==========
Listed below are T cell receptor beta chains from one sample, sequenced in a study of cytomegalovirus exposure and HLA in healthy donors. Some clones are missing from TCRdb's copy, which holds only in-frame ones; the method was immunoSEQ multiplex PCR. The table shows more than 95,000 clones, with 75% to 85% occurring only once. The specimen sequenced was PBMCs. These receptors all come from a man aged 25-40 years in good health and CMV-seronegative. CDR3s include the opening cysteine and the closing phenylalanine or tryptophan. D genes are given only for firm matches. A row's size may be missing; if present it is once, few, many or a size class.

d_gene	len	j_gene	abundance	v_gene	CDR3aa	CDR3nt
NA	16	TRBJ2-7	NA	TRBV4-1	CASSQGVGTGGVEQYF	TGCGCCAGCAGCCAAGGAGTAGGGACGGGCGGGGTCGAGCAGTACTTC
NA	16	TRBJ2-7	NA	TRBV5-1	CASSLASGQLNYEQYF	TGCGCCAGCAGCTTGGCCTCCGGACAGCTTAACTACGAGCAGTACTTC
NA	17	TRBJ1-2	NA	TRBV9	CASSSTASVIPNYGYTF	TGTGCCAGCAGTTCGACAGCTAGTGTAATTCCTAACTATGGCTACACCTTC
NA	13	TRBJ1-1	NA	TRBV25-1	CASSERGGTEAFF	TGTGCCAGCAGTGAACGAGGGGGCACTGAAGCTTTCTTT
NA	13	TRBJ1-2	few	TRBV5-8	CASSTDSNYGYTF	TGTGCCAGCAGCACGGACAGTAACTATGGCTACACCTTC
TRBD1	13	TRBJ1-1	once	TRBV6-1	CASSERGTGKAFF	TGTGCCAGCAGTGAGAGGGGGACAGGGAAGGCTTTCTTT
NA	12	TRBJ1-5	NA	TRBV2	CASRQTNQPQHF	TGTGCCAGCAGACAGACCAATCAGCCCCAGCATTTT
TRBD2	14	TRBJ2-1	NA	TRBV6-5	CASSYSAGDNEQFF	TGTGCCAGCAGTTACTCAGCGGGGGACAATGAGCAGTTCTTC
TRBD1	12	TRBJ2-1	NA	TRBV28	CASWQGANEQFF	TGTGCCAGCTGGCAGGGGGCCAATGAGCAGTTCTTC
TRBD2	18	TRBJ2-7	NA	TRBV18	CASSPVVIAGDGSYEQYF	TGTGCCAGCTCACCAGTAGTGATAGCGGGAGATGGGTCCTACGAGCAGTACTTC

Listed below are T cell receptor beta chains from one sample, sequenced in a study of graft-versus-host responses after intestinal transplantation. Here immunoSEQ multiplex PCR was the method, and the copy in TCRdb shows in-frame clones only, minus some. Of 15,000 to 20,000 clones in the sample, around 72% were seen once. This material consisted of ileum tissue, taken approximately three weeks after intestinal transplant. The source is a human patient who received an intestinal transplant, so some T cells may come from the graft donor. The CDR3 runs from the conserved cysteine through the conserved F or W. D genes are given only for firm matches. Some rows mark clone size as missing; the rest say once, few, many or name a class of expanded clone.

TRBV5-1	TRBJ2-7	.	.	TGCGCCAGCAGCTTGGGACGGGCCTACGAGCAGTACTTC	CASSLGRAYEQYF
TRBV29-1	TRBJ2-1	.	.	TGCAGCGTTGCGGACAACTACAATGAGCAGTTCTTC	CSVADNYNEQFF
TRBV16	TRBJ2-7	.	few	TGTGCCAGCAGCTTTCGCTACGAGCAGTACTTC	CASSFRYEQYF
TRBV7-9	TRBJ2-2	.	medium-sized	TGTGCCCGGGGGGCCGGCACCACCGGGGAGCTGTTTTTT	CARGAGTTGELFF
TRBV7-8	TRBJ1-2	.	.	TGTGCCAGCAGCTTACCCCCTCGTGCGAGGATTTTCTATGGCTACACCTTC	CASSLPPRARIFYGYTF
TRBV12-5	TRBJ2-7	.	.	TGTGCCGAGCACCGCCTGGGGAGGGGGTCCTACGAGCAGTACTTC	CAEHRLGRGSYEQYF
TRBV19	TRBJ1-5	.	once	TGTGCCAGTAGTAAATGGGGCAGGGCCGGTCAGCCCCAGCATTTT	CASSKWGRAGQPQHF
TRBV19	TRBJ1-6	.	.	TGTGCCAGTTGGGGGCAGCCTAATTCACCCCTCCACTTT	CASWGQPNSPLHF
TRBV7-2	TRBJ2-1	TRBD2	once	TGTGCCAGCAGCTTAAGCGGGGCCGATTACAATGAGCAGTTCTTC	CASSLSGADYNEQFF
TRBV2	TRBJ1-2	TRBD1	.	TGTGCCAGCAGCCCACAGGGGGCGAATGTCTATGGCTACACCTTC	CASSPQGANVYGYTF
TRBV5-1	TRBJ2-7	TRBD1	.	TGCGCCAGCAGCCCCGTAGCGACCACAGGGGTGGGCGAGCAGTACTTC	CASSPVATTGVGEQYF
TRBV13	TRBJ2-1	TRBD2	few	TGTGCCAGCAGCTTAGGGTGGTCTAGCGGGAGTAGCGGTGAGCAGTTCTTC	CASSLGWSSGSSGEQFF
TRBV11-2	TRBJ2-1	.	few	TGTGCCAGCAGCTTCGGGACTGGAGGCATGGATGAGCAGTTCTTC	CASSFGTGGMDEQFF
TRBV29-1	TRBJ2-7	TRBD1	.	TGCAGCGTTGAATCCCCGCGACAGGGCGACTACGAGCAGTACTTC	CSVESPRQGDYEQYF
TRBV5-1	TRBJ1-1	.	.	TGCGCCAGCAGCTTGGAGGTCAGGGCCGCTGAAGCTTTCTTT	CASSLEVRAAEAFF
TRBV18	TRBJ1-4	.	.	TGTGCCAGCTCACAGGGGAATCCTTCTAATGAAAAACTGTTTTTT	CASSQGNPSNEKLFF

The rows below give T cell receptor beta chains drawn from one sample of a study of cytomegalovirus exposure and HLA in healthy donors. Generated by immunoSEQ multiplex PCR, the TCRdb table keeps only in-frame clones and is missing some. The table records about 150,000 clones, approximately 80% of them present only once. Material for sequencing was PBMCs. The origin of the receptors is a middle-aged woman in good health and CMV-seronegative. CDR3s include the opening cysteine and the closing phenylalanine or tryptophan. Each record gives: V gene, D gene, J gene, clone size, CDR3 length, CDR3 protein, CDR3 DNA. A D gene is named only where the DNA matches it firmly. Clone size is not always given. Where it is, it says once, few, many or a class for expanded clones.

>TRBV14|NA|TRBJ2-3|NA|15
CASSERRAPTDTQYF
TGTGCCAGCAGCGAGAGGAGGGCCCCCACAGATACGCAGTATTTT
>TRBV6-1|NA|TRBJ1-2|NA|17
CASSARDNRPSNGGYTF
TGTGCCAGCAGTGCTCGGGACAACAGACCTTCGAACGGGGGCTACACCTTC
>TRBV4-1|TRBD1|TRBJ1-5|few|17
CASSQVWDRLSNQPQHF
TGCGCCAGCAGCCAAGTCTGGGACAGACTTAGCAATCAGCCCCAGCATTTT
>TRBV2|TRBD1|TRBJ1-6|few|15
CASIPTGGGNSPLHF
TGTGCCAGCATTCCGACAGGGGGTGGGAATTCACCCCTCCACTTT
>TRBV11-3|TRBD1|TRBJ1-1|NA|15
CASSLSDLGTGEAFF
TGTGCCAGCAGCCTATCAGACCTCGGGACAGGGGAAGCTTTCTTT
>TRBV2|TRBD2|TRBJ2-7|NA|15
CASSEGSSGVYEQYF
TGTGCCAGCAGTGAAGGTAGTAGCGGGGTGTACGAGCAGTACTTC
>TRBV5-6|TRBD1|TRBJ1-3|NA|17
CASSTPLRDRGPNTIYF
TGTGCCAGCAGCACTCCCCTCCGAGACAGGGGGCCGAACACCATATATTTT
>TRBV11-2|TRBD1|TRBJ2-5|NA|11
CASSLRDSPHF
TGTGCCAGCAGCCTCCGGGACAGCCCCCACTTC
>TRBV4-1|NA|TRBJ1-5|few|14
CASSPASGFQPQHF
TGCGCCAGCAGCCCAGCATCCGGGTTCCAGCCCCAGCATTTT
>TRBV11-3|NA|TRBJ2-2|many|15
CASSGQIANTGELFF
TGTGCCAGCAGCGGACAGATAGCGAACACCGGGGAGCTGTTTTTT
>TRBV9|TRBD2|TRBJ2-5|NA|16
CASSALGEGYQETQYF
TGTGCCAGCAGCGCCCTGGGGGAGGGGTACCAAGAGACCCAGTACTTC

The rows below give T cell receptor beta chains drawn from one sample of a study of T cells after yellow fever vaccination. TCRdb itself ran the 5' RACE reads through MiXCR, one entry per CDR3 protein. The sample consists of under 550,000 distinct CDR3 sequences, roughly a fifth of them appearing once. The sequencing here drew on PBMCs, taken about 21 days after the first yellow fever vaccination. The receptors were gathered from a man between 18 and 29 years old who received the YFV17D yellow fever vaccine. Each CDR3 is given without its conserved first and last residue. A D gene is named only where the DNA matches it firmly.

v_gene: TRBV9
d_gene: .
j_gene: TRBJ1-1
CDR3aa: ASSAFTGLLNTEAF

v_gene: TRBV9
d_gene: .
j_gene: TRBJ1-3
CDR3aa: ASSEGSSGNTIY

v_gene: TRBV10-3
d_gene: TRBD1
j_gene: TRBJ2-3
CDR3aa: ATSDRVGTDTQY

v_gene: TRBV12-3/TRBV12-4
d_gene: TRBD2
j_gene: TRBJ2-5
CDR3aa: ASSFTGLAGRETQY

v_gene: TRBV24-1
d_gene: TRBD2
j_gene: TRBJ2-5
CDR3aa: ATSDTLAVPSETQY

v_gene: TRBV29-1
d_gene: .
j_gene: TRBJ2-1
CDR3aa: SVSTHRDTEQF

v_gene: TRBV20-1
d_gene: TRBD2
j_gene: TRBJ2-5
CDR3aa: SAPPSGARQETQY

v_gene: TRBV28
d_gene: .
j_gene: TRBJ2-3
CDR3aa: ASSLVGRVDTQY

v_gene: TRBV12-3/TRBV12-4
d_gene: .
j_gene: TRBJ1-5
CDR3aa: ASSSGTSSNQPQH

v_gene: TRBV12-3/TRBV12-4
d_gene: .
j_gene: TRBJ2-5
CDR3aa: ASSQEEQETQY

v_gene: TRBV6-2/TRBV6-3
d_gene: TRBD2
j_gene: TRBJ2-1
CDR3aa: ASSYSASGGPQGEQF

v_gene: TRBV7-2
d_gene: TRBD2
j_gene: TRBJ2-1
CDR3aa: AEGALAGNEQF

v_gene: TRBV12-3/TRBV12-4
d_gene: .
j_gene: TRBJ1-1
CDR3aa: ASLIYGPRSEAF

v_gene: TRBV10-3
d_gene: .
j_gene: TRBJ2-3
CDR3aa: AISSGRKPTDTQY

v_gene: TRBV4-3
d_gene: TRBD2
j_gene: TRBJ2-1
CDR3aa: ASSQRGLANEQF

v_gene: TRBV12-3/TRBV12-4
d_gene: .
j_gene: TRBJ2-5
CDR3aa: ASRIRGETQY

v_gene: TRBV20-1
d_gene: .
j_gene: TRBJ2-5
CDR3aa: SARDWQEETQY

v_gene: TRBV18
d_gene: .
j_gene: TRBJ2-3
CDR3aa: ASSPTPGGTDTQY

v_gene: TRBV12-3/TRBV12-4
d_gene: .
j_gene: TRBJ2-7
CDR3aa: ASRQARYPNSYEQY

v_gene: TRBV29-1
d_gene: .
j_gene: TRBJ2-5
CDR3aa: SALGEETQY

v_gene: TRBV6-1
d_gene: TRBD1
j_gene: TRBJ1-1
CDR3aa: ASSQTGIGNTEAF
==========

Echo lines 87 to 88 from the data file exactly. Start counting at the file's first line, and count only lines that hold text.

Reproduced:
j_gene: TRBJ2-1
CDR3aa: SVSTHRDTEQF